when your part of the brass all your doing is trying to quiet the language issue. in the end you need a respected man in the GM spot (bi lingual) that foremost speaks the players language (english bottom line). gauthier is a phoney and on his way out. tweaking a team and having it go from out of the playoffs to a top contender is not an insurmountable task! ie. chicago, boston, philly, vancouver, etc. this team needs character players and 4 lines. i just hope this downward spiral (political and all) does not drive our core players away. in the end players want to play hockey and get paid well, they do not want the bull crap that comes with politics, ex. most francophone players do not want to play in montreal. its been a trend now for 15 years!!!

  30. remi_10069 says:

    Too many players on the team just don’t give a &^%$. There is no anger at all. I’d like to see someone do something / anything to show some heart, even if it means taking someone out with a dirty hit. Sitting Emelin vs the Bruins is a total bonehead move. Only guy on the Habs who the other team has to pay attention to. As for PK..I’ve been selling since 2010 when RIM was at $60. It’s now at $12, just like PKs stock. Would have been very risky to trade him but imagine what we could have gotten in return during the summer of 2010.

    pipes

  31. PrimeTime says:

    The Canadiens have become national news because of the language issue. It stinks Anglo Hab fans outside of Quebec have to defend their support for the team despite the “victim” attitudes of some Francophones. Losing is one thing…all teams suffer bad times but being painted with the same brush as the whiners in Quebec is another matter. Why do the loudest voices always come from the minority?? (Francophones are a Canadian minority). If I’m Geoff Molson, I would symbolically raise my middle finger and do what is best for the team and not pander into the “cultural responsibilities” of my team. He may have tried to do some damage control yesterday but it only added fuel to the fire by acknowledging and accepting the complaint. There are many other ways to appease the Frano-whiners. The majority of fans want to to win in any language!!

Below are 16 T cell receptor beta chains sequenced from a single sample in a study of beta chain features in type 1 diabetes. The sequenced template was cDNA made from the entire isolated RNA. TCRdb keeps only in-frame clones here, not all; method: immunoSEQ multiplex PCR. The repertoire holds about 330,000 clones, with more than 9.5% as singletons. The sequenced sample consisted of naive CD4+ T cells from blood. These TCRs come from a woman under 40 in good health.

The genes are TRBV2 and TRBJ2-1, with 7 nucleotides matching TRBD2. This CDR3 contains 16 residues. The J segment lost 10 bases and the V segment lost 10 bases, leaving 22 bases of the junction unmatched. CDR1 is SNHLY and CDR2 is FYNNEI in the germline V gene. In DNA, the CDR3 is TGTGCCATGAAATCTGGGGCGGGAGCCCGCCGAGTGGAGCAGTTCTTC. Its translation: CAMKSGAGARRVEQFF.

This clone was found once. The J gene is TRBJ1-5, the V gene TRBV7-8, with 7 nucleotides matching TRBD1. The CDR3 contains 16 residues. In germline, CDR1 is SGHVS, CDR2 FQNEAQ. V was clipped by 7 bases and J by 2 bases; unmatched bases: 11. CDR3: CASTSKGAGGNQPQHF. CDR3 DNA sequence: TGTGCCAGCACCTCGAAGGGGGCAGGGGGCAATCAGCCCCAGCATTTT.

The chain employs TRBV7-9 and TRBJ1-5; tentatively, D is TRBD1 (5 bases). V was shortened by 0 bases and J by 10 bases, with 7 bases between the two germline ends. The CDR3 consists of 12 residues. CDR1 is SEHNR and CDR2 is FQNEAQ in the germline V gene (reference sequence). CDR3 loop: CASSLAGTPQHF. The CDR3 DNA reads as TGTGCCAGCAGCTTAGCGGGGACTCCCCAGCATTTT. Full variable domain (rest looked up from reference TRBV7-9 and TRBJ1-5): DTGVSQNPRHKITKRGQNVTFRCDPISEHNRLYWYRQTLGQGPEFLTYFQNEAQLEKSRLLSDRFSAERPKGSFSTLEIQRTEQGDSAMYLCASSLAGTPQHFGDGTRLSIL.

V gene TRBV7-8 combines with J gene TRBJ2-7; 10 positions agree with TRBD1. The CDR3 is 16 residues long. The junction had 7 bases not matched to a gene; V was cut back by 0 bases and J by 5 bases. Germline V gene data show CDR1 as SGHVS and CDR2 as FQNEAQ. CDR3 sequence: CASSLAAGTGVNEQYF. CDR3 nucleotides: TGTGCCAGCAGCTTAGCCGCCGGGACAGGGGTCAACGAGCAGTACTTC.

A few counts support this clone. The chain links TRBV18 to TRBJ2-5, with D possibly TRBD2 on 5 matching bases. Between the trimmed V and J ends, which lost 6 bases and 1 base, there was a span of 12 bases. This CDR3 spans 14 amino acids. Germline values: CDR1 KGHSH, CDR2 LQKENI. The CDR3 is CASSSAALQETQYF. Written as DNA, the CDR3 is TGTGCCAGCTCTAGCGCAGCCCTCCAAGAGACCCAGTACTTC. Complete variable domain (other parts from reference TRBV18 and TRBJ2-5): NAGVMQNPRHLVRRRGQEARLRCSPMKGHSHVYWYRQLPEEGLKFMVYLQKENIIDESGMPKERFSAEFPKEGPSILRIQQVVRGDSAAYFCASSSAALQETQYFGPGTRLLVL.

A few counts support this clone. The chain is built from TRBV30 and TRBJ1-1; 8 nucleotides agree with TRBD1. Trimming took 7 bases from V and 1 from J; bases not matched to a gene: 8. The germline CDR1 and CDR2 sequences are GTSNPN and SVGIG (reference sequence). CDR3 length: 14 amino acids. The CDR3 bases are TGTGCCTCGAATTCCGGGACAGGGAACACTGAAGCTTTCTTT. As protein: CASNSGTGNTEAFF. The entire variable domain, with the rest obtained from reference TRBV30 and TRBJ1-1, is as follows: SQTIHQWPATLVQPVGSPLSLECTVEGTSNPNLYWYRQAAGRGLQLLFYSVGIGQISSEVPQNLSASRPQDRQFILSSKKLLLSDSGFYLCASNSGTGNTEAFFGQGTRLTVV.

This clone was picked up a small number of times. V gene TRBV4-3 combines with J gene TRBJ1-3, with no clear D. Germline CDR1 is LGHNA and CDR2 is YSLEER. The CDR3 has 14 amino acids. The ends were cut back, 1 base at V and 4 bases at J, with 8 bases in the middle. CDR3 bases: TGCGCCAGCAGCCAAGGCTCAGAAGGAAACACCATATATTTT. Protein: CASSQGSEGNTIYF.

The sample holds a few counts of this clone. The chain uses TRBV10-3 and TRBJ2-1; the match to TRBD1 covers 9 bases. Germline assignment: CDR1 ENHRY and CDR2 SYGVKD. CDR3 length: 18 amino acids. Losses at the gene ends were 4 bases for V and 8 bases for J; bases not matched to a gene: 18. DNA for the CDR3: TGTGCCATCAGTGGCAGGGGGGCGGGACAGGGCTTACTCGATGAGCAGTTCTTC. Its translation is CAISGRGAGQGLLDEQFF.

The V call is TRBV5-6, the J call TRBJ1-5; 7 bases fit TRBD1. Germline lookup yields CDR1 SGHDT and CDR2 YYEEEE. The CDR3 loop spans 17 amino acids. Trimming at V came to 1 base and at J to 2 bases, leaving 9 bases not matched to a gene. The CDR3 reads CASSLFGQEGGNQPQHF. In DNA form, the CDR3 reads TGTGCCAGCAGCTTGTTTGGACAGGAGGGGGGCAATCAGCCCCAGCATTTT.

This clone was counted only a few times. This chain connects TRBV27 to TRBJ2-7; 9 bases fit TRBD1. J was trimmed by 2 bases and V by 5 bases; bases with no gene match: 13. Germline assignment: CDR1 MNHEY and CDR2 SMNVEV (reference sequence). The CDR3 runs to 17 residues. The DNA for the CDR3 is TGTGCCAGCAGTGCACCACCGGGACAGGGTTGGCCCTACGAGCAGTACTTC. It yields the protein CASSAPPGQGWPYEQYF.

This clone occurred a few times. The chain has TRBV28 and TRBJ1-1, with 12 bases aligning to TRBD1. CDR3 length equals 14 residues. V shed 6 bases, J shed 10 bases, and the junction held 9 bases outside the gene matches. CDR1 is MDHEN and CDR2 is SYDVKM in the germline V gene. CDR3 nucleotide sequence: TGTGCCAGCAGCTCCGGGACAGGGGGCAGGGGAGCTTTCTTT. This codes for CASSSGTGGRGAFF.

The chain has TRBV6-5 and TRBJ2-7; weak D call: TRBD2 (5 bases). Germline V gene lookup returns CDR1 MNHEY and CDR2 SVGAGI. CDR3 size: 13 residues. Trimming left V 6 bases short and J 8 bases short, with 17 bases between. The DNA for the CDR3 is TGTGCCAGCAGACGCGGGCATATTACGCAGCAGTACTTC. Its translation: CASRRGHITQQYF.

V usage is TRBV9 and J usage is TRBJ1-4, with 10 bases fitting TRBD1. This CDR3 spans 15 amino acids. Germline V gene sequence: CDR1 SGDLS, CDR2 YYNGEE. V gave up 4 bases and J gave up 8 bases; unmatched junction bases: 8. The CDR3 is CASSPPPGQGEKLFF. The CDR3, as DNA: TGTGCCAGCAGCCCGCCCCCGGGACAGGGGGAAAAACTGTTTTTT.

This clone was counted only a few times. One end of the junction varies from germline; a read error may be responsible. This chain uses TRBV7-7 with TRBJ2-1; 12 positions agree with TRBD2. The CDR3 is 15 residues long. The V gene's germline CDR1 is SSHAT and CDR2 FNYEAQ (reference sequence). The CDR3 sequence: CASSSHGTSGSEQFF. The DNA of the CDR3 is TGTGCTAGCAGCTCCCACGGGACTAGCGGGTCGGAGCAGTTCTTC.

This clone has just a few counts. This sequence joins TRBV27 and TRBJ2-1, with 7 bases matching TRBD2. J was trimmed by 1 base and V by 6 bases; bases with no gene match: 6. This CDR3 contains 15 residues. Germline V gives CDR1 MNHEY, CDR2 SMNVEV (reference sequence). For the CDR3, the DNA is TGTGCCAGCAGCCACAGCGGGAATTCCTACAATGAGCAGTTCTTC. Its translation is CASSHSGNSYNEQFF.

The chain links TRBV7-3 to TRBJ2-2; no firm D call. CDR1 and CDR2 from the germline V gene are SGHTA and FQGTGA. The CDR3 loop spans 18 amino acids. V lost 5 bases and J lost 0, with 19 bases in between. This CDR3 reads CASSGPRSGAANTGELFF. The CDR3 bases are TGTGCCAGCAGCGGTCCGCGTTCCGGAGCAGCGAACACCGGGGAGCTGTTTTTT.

• Mattyleg says:

      Hope the mods delete this spewing of idiotic intolerance.

      Do your research, or go support a team that you truly understand.

      —Hope Springs Eternal—

      • sillywalk says:

        Because Quebec is the land of tolerance? Can you honestly type that without laughing? The fact that there’s a debate at all shows how completely intolerant the population of this province is, unless they get their way. It’s more intolerant that letters typed in my language have to for some reason be bigger than those typed in another. What, are all francos blind that they need the visual clue that what they’re reading ISN’T in their language?

        How about this; the day the Canadiens are a completely francophone team is the day the coach must be French. Let’s see what kind of minor-league team is iced for that lovely scenario.

    • Milandar says:

      First I have to say that I disagree with the french only approach when choosing a coach.

      The problem with the whole issue is when people make comments like yours, calling people in Quebec whiners and a minority that should be ignored is exactly why most people in Quebec get on board with the “protect the language” debate.

      I agree that politic has no place in sports but the fact of the matter is that contrary to what you were saying the MAJORITY of the Montreal Canadiens’ fan are francophone, they are the one filling the Bell Centre at every game, they are the one paying for this team. Most fans outside Quebec just watch games on TV and never (or rarely) contribute to the financial stability (viability) of the team. So even though I disagree, I empathize with them. For most Quebecers the Habs is a religion, they want to be able to hear from their coach in their language. I guess it would be like trying to talk to your priest and he speaks only Russian. Not acceptable.

  32. tony d says:

    I had to agree with the anti chambre sentiment re: PK’s lacklustre performance. He seems detached and unfocused. Also I guess he knows he won’t get benched for costly moves so he continues to be reckless. I’d love to see him sit out a few shifts. I haven’t seen him mature as a player yet and the only thing that seems to be growing is his ego.

    Wanted, bilingual coach, experience not necessary, will train.
    Contact: wingnprayer@canadiens.com

  33. Moose says:

    Glory days well they’ve pass us by
    Glory days when the Hab won won won
    Glory days, glory days

    The Montreal Canadiens to me are like a drug, an addiction. I can’t get enough even though it is not good for me to be upset & peeved all the time. If I had a dollar for every time that I have said that I would stop watching the Habs I would have enough cash to buy out Cammy & Gomez.